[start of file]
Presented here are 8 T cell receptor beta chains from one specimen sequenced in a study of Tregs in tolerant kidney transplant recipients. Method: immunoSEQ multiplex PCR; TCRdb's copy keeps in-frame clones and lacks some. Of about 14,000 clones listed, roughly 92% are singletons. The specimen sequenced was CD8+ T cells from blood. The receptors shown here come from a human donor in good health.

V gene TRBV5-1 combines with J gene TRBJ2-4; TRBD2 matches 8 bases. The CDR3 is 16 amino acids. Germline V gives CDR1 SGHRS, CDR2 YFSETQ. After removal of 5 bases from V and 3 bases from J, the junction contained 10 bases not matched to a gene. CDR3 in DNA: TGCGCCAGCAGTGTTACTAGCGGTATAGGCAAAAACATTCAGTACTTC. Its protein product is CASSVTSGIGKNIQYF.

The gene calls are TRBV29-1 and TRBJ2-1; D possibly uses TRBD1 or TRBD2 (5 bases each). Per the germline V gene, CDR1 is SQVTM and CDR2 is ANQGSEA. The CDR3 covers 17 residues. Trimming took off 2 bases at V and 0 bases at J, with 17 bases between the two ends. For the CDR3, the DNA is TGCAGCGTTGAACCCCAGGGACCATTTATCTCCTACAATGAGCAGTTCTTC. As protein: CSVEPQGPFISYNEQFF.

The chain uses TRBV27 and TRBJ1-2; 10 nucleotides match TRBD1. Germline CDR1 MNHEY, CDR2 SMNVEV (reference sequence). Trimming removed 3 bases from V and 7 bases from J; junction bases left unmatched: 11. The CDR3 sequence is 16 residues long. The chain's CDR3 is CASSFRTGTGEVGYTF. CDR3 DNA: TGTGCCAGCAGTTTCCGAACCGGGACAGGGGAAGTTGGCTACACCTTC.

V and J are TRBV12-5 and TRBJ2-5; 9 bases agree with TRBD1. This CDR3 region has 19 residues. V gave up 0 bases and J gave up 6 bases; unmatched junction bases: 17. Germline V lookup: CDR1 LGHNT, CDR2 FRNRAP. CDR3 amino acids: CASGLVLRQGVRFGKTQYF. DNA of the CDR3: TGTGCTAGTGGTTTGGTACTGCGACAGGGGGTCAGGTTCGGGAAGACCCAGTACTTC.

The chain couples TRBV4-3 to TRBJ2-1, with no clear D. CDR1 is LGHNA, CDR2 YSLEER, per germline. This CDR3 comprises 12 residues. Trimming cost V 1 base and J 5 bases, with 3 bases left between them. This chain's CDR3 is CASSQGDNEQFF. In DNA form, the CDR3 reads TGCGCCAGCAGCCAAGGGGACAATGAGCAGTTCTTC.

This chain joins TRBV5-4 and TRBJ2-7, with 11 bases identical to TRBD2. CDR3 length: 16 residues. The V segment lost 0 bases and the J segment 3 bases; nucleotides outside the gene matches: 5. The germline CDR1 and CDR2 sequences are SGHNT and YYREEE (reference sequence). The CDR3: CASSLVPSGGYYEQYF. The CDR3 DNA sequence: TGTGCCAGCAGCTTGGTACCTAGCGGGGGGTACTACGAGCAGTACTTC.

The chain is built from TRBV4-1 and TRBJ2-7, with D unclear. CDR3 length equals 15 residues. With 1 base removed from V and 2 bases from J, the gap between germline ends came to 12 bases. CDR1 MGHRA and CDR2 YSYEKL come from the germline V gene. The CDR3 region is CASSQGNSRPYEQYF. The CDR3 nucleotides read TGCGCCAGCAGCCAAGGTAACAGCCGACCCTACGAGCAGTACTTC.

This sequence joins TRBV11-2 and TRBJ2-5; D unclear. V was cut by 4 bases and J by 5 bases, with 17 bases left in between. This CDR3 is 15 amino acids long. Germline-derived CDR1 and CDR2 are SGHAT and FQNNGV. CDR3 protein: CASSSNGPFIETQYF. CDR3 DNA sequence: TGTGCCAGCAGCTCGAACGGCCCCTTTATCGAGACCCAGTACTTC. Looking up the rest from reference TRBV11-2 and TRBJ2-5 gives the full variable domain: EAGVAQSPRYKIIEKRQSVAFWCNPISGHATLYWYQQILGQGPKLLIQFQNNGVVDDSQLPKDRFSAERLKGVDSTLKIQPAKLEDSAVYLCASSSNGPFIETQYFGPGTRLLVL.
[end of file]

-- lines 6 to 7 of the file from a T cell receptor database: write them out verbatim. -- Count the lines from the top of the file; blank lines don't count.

The chain couples TRBV4-3 to TRBJ2-1, with no clear D. CDR1 is LGHNA, CDR2 YSLEER, per germline. This CDR3 comprises 12 residues. Trimming cost V 1 base and J 5 bases, with 3 bases left between them. This chain's CDR3 is CASSQGDNEQFF. In DNA form, the CDR3 reads TGCGCCAGCAGCCAAGGGGACAATGAGCAGTTCTTC.

This chain joins TRBV5-4 and TRBJ2-7, with 11 bases identical to TRBD2. CDR3 length: 16 residues. The V segment lost 0 bases and the J segment 3 bases; nucleotides outside the gene matches: 5. The germline CDR1 and CDR2 sequences are SGHNT and YYREEE (reference sequence). The CDR3: CASSLVPSGGYYEQYF. The CDR3 DNA sequence: TGTGCCAGCAGCTTGGTACCTAGCGGGGGGTACTACGAGCAGTACTTC.